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The Neighborhood Park: An Underused Oasis

by Deborah A. Cohen and Catherine J. Nagel

This commentary originally appeared on Parks & Rec Business on November 9, 2016.

In theory, a neighborhood park serves everyone, but the mere presence of a park does not guarantee people will use it. There’s a gender gap and an age gap when it comes to park use, according to a national survey conducted of more than 170 neighborhood parks in 25 U.S. cities, stretching from coast to coast.

The RAND Corporation study released in May analyzed how parks are designed, managed, and used, providing a rare snapshot of these public spaces. The primary goal was to learn how these spaces might encourage people to routinely engage in physical activity—a health behavior that extends life and prevents chronic diseases.

The study determined that park usage is highly dependent upon certain factors: the number of people who live within a mile of a park (leading to greater usage); its size (the larger the park, the more people using it); and the breadth of programming (offering more facilities and supervised programs yielding more users).  

Most neighborhood parks are underutilized, especially in the mornings and on weekdays. While the average neighborhood park is less than 9 acres in size, only about 20 people on average are using the park. That works out to about two persons per acre.

Get It in Gear, Girls

Girls are less likely than boys to spend time in parks; only 40 percent of children and 35 percent of teenagers observed in neighborhood parks were girls. Few girls were seen participating in team sports or playing in pick-up games, like basketball. And they were almost completely missing in action from skate parks.

Still, neighborhood parks are typically designed more for children than for seniors. For instance, nearly 90 percent of parks contain play structures, but few have “fitness zones,” outdoor exercise equipment designed for adults. And seating areas are generally insufficient, considering that many older adults get their exercise just by walking to a park—but once there, they need a place to rest.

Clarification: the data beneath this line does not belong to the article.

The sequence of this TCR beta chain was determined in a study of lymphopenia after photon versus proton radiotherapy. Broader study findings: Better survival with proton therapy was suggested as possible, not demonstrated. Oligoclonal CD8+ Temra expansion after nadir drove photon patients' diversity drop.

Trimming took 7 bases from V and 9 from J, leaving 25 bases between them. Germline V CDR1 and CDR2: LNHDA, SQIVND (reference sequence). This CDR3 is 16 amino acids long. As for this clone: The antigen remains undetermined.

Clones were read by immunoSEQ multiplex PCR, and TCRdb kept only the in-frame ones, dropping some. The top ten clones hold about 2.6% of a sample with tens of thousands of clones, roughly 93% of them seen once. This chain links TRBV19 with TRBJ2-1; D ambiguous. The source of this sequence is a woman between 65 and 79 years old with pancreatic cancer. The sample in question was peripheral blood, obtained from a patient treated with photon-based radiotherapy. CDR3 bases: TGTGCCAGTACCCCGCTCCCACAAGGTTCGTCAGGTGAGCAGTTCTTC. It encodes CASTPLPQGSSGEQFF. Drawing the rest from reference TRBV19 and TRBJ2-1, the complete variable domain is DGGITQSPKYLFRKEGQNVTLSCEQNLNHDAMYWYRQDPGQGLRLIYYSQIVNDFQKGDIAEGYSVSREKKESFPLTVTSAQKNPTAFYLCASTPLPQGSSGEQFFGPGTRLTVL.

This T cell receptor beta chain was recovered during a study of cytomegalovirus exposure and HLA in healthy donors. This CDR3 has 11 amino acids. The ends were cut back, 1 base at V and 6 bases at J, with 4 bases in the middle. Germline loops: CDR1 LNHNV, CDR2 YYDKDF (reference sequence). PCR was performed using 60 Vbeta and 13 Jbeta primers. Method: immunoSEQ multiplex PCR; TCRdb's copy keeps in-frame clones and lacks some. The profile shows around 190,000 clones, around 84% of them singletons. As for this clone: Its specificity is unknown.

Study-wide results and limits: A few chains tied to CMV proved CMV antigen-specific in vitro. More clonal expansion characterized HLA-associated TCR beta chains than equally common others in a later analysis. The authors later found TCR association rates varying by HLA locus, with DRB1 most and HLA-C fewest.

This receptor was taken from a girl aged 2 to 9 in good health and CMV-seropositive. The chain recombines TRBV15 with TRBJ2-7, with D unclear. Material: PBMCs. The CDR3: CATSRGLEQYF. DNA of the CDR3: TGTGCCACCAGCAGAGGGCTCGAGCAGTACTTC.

Calling All Seniors

While a disproportionate number of children, mainly boys, take advantage of parks, adults still comprise 49 percent of visitors. Seniors account for only 4 percent of park users, even though they make up nearly 20 percent of the general population.

When walking loops are present in parks, twice as many seniors participate, in contrast to parks that lack loops. In general, walking loops encourage more people to engage in health-promoting, moderate-to-vigorous physical activity. Yet less than one-third of neighborhood parks across the United States have pathways for walking.

Time to Evaluate

When parks market their programs with banners and posters, more people visit. Regardless of what a park might offer, people can’t plan on taking a class or using facilities if they don’t know about the programs.

With a modest amount of redesign, investment, and marketing, more neighborhood parks can lead more people to engage in routine physical activity. A nearby park equipped with the right facilities and programming likely will get people off the couch and out of the house, giving urban residents a better chance to enjoy healthier lives.

Deborah A. Cohen is a senior natural scientist at the nonprofit, nonpartisan RAND Corporation. Catherine J. Nagel is executive director of City Parks Alliance, a nonprofit that supports the creation, revitalization and sustainability of parks and green spaces.

 

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